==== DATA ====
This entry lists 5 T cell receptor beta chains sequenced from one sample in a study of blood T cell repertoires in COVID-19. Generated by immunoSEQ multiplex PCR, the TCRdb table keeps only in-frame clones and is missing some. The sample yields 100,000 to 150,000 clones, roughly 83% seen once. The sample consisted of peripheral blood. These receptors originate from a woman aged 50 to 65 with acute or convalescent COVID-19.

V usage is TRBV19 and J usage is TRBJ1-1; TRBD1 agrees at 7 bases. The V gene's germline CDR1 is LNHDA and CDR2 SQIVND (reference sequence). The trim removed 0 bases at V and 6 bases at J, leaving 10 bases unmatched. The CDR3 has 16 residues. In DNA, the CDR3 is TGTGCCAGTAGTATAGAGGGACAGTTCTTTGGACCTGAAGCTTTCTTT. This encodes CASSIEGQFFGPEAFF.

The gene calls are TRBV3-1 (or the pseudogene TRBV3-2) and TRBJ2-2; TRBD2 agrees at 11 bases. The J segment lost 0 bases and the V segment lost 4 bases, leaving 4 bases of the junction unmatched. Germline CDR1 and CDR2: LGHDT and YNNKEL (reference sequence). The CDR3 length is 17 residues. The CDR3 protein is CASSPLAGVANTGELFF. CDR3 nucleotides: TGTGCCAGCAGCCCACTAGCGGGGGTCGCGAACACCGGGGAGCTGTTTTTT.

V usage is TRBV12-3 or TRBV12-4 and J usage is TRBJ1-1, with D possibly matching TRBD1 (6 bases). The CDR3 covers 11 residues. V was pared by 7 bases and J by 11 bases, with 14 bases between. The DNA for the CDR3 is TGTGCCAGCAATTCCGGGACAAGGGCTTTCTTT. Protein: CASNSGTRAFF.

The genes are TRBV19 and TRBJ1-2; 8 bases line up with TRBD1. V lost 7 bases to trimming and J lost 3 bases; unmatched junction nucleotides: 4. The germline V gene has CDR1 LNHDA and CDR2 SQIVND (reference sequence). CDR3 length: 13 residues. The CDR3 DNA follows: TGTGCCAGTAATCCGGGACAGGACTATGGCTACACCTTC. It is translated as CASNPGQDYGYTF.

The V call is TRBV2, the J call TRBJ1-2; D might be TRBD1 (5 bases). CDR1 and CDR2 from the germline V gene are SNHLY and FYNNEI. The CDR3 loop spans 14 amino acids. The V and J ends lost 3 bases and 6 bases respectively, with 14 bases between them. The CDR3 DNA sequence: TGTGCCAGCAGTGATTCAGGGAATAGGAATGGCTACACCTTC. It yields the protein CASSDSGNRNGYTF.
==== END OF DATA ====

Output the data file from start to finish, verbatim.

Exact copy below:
This entry lists 5 T cell receptor beta chains sequenced from one sample in a study of blood T cell repertoires in COVID-19. Generated by immunoSEQ multiplex PCR, the TCRdb table keeps only in-frame clones and is missing some. The sample yields 100,000 to 150,000 clones, roughly 83% seen once. The sample consisted of peripheral blood. These receptors originate from a woman aged 50 to 65 with acute or convalescent COVID-19.

V usage is TRBV19 and J usage is TRBJ1-1; TRBD1 agrees at 7 bases. The V gene's germline CDR1 is LNHDA and CDR2 SQIVND (reference sequence). The trim removed 0 bases at V and 6 bases at J, leaving 10 bases unmatched. The CDR3 has 16 residues. In DNA, the CDR3 is TGTGCCAGTAGTATAGAGGGACAGTTCTTTGGACCTGAAGCTTTCTTT. This encodes CASSIEGQFFGPEAFF.

The gene calls are TRBV3-1 (or the pseudogene TRBV3-2) and TRBJ2-2; TRBD2 agrees at 11 bases. The J segment lost 0 bases and the V segment lost 4 bases, leaving 4 bases of the junction unmatched. Germline CDR1 and CDR2: LGHDT and YNNKEL (reference sequence). The CDR3 length is 17 residues. The CDR3 protein is CASSPLAGVANTGELFF. CDR3 nucleotides: TGTGCCAGCAGCCCACTAGCGGGGGTCGCGAACACCGGGGAGCTGTTTTTT.

V usage is TRBV12-3 or TRBV12-4 and J usage is TRBJ1-1, with D possibly matching TRBD1 (6 bases). The CDR3 covers 11 residues. V was pared by 7 bases and J by 11 bases, with 14 bases between. The DNA for the CDR3 is TGTGCCAGCAATTCCGGGACAAGGGCTTTCTTT. Protein: CASNSGTRAFF.

The genes are TRBV19 and TRBJ1-2; 8 bases line up with TRBD1. V lost 7 bases to trimming and J lost 3 bases; unmatched junction nucleotides: 4. The germline V gene has CDR1 LNHDA and CDR2 SQIVND (reference sequence). CDR3 length: 13 residues. The CDR3 DNA follows: TGTGCCAGTAATCCGGGACAGGACTATGGCTACACCTTC. It is translated as CASNPGQDYGYTF.

The V call is TRBV2, the J call TRBJ1-2; D might be TRBD1 (5 bases). CDR1 and CDR2 from the germline V gene are SNHLY and FYNNEI. The CDR3 loop spans 14 amino acids. The V and J ends lost 3 bases and 6 bases respectively, with 14 bases between them. The CDR3 DNA sequence: TGTGCCAGCAGTGATTCAGGGAATAGGAATGGCTACACCTTC. It yields the protein CASSDSGNRNGYTF.